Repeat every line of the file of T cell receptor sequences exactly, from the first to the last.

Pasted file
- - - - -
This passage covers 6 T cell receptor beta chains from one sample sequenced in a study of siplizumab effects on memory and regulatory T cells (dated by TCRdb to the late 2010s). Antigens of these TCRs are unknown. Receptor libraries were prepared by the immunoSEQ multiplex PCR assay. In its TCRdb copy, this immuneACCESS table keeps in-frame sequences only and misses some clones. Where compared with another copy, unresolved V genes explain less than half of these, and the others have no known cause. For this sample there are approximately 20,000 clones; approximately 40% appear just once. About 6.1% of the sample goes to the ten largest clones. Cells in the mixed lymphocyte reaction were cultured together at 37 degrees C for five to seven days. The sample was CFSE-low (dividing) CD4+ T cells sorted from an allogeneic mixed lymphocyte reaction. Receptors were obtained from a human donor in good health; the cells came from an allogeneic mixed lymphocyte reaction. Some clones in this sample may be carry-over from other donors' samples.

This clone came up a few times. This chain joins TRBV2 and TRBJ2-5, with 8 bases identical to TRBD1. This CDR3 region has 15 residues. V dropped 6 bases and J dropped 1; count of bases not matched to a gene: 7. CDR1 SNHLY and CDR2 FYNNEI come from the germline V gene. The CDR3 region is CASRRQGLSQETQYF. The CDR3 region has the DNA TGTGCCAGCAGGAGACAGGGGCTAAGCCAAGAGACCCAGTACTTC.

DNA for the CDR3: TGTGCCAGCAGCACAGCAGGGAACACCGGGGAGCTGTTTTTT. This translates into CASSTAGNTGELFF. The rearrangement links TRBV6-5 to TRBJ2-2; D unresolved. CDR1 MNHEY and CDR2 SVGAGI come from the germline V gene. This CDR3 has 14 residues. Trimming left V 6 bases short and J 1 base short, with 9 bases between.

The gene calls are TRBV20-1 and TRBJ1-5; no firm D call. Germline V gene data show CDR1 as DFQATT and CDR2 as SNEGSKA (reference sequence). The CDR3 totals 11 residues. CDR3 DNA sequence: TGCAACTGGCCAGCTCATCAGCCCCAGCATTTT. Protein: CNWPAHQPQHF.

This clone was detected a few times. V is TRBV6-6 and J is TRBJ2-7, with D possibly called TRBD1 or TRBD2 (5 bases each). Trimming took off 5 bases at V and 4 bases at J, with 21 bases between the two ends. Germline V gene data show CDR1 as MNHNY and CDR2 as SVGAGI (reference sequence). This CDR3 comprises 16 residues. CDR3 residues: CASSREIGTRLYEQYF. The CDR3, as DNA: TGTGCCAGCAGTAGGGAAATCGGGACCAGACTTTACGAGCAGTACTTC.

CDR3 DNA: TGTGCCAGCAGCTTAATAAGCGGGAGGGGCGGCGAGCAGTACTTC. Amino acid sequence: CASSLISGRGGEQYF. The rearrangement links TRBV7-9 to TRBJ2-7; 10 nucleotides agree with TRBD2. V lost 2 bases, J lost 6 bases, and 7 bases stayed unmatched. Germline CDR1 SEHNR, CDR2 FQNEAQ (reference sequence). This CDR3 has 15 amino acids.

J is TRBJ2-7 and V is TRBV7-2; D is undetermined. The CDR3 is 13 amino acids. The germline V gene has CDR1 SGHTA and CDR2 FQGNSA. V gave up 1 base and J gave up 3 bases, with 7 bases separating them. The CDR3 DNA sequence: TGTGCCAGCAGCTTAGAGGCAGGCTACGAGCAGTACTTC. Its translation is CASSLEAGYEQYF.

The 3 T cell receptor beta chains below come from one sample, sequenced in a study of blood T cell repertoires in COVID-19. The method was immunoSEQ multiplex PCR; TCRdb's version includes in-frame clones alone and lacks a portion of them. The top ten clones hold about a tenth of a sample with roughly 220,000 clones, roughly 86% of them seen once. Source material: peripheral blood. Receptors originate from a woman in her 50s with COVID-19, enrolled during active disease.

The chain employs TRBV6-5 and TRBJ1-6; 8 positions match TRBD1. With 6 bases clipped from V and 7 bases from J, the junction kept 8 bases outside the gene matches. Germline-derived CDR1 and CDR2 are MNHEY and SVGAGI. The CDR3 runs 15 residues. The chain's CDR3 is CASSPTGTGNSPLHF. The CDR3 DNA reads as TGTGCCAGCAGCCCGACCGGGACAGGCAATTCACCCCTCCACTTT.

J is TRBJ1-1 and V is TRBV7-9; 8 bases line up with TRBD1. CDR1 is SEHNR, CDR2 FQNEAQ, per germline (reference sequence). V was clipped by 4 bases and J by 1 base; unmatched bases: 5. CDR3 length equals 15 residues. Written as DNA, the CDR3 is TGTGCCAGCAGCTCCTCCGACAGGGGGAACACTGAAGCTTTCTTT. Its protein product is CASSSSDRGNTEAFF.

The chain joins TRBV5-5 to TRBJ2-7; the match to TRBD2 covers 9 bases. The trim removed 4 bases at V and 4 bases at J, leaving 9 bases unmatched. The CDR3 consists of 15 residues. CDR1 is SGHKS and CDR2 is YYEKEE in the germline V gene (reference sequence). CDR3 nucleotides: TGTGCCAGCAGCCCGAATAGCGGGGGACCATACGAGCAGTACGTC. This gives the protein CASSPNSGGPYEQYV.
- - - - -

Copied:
This passage covers 6 T cell receptor beta chains from one sample sequenced in a study of siplizumab effects on memory and regulatory T cells (dated by TCRdb to the late 2010s). Antigens of these TCRs are unknown. Receptor libraries were prepared by the immunoSEQ multiplex PCR assay. In its TCRdb copy, this immuneACCESS table keeps in-frame sequences only and misses some clones. Where compared with another copy, unresolved V genes explain less than half of these, and the others have no known cause. For this sample there are approximately 20,000 clones; approximately 40% appear just once. About 6.1% of the sample goes to the ten largest clones. Cells in the mixed lymphocyte reaction were cultured together at 37 degrees C for five to seven days. The sample was CFSE-low (dividing) CD4+ T cells sorted from an allogeneic mixed lymphocyte reaction. Receptors were obtained from a human donor in good health; the cells came from an allogeneic mixed lymphocyte reaction. Some clones in this sample may be carry-over from other donors' samples.

This clone came up a few times. This chain joins TRBV2 and TRBJ2-5, with 8 bases identical to TRBD1. This CDR3 region has 15 residues. V dropped 6 bases and J dropped 1; count of bases not matched to a gene: 7. CDR1 SNHLY and CDR2 FYNNEI come from the germline V gene. The CDR3 region is CASRRQGLSQETQYF. The CDR3 region has the DNA TGTGCCAGCAGGAGACAGGGGCTAAGCCAAGAGACCCAGTACTTC.

DNA for the CDR3: TGTGCCAGCAGCACAGCAGGGAACACCGGGGAGCTGTTTTTT. This translates into CASSTAGNTGELFF. The rearrangement links TRBV6-5 to TRBJ2-2; D unresolved. CDR1 MNHEY and CDR2 SVGAGI come from the germline V gene. This CDR3 has 14 residues. Trimming left V 6 bases short and J 1 base short, with 9 bases between.

The gene calls are TRBV20-1 and TRBJ1-5; no firm D call. Germline V gene data show CDR1 as DFQATT and CDR2 as SNEGSKA (reference sequence). The CDR3 totals 11 residues. CDR3 DNA sequence: TGCAACTGGCCAGCTCATCAGCCCCAGCATTTT. Protein: CNWPAHQPQHF.

This clone was detected a few times. V is TRBV6-6 and J is TRBJ2-7, with D possibly called TRBD1 or TRBD2 (5 bases each). Trimming took off 5 bases at V and 4 bases at J, with 21 bases between the two ends. Germline V gene data show CDR1 as MNHNY and CDR2 as SVGAGI (reference sequence). This CDR3 comprises 16 residues. CDR3 residues: CASSREIGTRLYEQYF. The CDR3, as DNA: TGTGCCAGCAGTAGGGAAATCGGGACCAGACTTTACGAGCAGTACTTC.

CDR3 DNA: TGTGCCAGCAGCTTAATAAGCGGGAGGGGCGGCGAGCAGTACTTC. Amino acid sequence: CASSLISGRGGEQYF. The rearrangement links TRBV7-9 to TRBJ2-7; 10 nucleotides agree with TRBD2. V lost 2 bases, J lost 6 bases, and 7 bases stayed unmatched. Germline CDR1 SEHNR, CDR2 FQNEAQ (reference sequence). This CDR3 has 15 amino acids.

J is TRBJ2-7 and V is TRBV7-2; D is undetermined. The CDR3 is 13 amino acids. The germline V gene has CDR1 SGHTA and CDR2 FQGNSA. V gave up 1 base and J gave up 3 bases, with 7 bases separating them. The CDR3 DNA sequence: TGTGCCAGCAGCTTAGAGGCAGGCTACGAGCAGTACTTC. Its translation is CASSLEAGYEQYF.

The 3 T cell receptor beta chains below come from one sample, sequenced in a study of blood T cell repertoires in COVID-19. The method was immunoSEQ multiplex PCR; TCRdb's version includes in-frame clones alone and lacks a portion of them. The top ten clones hold about a tenth of a sample with roughly 220,000 clones, roughly 86% of them seen once. Source material: peripheral blood. Receptors originate from a woman in her 50s with COVID-19, enrolled during active disease.

The chain employs TRBV6-5 and TRBJ1-6; 8 positions match TRBD1. With 6 bases clipped from V and 7 bases from J, the junction kept 8 bases outside the gene matches. Germline-derived CDR1 and CDR2 are MNHEY and SVGAGI. The CDR3 runs 15 residues. The chain's CDR3 is CASSPTGTGNSPLHF. The CDR3 DNA reads as TGTGCCAGCAGCCCGACCGGGACAGGCAATTCACCCCTCCACTTT.

J is TRBJ1-1 and V is TRBV7-9; 8 bases line up with TRBD1. CDR1 is SEHNR, CDR2 FQNEAQ, per germline (reference sequence). V was clipped by 4 bases and J by 1 base; unmatched bases: 5. CDR3 length equals 15 residues. Written as DNA, the CDR3 is TGTGCCAGCAGCTCCTCCGACAGGGGGAACACTGAAGCTTTCTTT. Its protein product is CASSSSDRGNTEAFF.

The chain joins TRBV5-5 to TRBJ2-7; the match to TRBD2 covers 9 bases. The trim removed 4 bases at V and 4 bases at J, leaving 9 bases unmatched. The CDR3 consists of 15 residues. CDR1 is SGHKS and CDR2 is YYEKEE in the germline V gene (reference sequence). CDR3 nucleotides: TGTGCCAGCAGCCCGAATAGCGGGGGACCATACGAGCAGTACGTC. This gives the protein CASSPNSGGPYEQYV.